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Discussion Starter · #1 · (Edited)
I have only been able to source Accurate 5, CCI Small Pistol Primers and Xtreme 124 gn RNs. I've been out of the country and never knew reloading supplies were that tight and difficult to source back in the States.

The Xtreme 124 gn RN projectiles are said to go good in my XD9 5" Tactical from what I have been told. The problem is finding load data. Accurate 5 load data for 124 gn projectiles is all over the shop in COL and min and max grains of powder and of course they don't have Xtreme 124 gn projectiles listed.

I tried Xtreme and they suggested I look it up in Speers#14 for the 9mm 124 grain TMJ but I don't have it, have 3 reloading books already and just don't use anything but a few pages from each so not excited about buying more.

Can anyone suggest load data do a quick lookup for me?

I already have Western Powders' 2016 Load Data Guide if there is something in there I can use as an entry for Xtreme 124's.

EDIT: I'm a rifle reloader, this is my best guess from the Western Powders manual Accurate 5 section if no one can find a Speers entry

Using Berry Plated RN as an educated guess
Min: 5.4 grains (956 fps in 4" barrel)
Max: 6.4 grains (1116 fps in 4" barrel)
COL: 1.160 Inches
Max Pressure: 34,732 PSI

What does the extra inch of the 5" barrel roughly increase the fps to with 9mm?
 

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Discussion Starter · #5 · (Edited)
Thanky you for replying. I got a delivery today and it was the Xtreme order. I did scratch my head as all the boxes are marked 115 gn and double checking all my receipts it says I ordered the 124 gn. Now I have more of a dilema as I have two plated 115 gn round nose to choose from from the Accurate No.5 load data and both a quite different in the grains of Accurate No. 5 recommended. So Now I need the help of anyone whose gone down this path before but with the 115 gn Xtreme RNs.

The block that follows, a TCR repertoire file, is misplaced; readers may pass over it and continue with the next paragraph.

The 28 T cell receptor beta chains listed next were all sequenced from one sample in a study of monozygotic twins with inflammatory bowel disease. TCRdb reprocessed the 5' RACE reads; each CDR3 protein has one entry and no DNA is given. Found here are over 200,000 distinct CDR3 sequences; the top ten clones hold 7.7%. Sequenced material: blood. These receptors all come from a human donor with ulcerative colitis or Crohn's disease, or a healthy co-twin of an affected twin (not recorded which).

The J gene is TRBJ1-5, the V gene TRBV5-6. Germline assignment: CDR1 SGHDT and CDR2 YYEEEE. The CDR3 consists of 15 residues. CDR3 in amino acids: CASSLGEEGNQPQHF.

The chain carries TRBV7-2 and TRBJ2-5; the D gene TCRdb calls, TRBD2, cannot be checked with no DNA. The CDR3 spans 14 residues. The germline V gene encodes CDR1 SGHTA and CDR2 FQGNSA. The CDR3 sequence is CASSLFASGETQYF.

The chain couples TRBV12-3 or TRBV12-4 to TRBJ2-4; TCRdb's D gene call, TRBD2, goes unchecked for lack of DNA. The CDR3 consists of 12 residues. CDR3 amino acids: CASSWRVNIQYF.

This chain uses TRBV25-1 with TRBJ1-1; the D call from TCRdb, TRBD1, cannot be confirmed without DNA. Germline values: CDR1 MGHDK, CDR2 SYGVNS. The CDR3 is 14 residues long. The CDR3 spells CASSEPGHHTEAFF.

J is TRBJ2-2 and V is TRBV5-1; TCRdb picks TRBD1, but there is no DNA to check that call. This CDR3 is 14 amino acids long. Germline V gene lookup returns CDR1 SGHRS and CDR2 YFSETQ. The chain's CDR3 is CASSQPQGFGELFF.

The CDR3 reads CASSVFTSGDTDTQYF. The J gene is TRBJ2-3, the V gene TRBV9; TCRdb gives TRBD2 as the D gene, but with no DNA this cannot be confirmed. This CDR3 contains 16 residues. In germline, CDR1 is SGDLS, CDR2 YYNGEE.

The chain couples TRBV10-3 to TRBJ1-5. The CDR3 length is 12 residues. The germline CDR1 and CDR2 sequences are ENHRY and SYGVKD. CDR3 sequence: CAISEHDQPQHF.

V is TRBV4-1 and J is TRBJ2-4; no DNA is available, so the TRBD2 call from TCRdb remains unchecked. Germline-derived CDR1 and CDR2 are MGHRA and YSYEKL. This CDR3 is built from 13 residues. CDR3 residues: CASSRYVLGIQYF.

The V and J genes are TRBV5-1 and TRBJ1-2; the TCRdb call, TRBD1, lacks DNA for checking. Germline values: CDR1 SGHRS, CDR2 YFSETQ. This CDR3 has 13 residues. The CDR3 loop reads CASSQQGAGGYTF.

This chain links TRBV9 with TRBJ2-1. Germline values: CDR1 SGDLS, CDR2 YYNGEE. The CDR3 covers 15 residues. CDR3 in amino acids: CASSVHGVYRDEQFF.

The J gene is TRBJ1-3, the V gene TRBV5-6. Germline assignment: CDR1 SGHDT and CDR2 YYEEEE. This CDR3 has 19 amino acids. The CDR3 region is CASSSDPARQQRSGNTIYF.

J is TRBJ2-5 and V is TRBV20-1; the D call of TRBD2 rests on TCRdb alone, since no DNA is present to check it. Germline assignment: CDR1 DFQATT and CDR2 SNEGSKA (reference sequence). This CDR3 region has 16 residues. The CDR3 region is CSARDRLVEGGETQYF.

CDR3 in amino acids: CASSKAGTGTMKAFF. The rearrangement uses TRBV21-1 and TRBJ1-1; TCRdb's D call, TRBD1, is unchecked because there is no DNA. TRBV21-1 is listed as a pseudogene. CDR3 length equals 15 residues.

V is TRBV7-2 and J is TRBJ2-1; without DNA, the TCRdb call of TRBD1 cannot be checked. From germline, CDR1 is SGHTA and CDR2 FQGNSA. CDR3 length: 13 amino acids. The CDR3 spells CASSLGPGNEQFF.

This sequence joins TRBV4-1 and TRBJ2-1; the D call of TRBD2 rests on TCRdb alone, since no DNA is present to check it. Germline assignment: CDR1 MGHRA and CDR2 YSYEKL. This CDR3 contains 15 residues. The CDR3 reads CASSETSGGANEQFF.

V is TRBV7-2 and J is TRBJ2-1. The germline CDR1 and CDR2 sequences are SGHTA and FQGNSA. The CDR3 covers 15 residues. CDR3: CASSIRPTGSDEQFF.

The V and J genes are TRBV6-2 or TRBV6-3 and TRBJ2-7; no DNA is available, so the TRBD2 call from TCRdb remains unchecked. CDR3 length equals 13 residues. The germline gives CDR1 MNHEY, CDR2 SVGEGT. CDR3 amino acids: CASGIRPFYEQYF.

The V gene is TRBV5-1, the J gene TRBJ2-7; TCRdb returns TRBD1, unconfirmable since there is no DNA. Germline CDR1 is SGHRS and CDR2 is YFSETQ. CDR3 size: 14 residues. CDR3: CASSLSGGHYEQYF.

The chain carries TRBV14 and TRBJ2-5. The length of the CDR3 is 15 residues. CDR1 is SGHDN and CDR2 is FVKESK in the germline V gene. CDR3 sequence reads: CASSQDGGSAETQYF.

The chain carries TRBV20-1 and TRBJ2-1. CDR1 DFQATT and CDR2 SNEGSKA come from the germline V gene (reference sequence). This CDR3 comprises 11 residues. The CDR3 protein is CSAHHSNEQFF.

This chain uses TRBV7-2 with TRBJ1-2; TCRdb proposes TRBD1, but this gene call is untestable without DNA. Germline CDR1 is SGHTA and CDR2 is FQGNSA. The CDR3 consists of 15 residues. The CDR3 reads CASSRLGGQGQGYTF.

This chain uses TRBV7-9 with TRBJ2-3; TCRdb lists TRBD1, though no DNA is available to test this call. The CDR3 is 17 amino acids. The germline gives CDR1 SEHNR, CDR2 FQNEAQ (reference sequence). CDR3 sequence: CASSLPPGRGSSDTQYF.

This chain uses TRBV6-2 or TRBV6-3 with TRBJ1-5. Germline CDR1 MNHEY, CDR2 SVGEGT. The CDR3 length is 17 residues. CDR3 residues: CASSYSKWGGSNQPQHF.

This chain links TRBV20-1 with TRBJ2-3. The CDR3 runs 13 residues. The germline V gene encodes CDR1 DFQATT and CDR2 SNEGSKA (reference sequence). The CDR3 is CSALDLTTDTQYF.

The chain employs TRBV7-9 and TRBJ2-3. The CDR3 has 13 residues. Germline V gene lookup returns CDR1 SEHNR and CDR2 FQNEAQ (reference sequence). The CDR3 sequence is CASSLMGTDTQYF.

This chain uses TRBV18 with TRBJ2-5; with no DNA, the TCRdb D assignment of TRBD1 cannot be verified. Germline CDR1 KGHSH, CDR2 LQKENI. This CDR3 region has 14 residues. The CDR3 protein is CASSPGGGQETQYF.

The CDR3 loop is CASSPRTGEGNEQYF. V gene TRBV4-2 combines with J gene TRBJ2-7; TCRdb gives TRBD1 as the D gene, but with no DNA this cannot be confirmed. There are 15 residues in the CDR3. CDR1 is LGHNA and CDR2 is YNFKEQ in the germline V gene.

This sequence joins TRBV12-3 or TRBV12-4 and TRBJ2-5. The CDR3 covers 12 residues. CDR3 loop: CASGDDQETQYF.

Western Powders' 2016 Load Data Guide has two Round Nose Plated 115 gn bullets.

The Berry's are now listed in 115 gn Plated Round Nose "Double Strike" (so they get an extra sizing at the end of the plating process)
Min: 5.6 (1,007 fps in 4" barrel)
Max: 6.6 (1,162 fps in 4" barrel)
Max Pressure: 34,667 PSI
COL: 1.130

And RAIN is now listed as a 115 gn Plated Round Nose
Min: 5.2 (1,062 fps in 4" barrel)
Max: 6.1 (1,170 fps in 4" barrel)
Max Pressure: 34,902 PSI
COL: 1.140

These are wildly different enough to make me pause for thought. Xtreme says their bullets are restruck once more so I would be inclined to use the Berry's data for that reason. For 124 both Berry's and RAIN were listed as RN (no mention of double strike) and both had load data in general agreement with each other so if I was to use that as a basis I would be going with RAIN. Hence the confusion now.
 

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Discussion Starter · #6 ·
I've found a post from 2014 that had load data in a Glock forum and they are using Accurate Number 5 powder charge weights that suggest to me that the Berry (P) RNDS data I posted is the more accurate one to use. The Glock forum user is using a larger COL of 1.145 which should be producing reduced pressures than the 1.130 of the Berry listing from the Western Powders' 2016 Load Data Guide. So long as the projectile itself isn't touching the lands (or the Glock equivalent in their barrel) then there shouldn't be any pressure spikes. That Glock forum user found that with their longer COL that 5.8 grains wouldn't cycle the G19 reliably, 6.0 grains would be a light shooting reliable load and 6.2 grains was the users sweet spot.
 

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Load data: It's a plated bullet. Unless the manufacturer EXPLICITLY says to use jacketed data, you use data for lead bullets of that weight. If you can't find lead data, use the starting jacketed load and work-up to the mid-range load, watching for pressure signs without exceeding 1200 fps. ANY 115gn lead bullet uses the same data.
If you go to the X-treme site you'll find the following: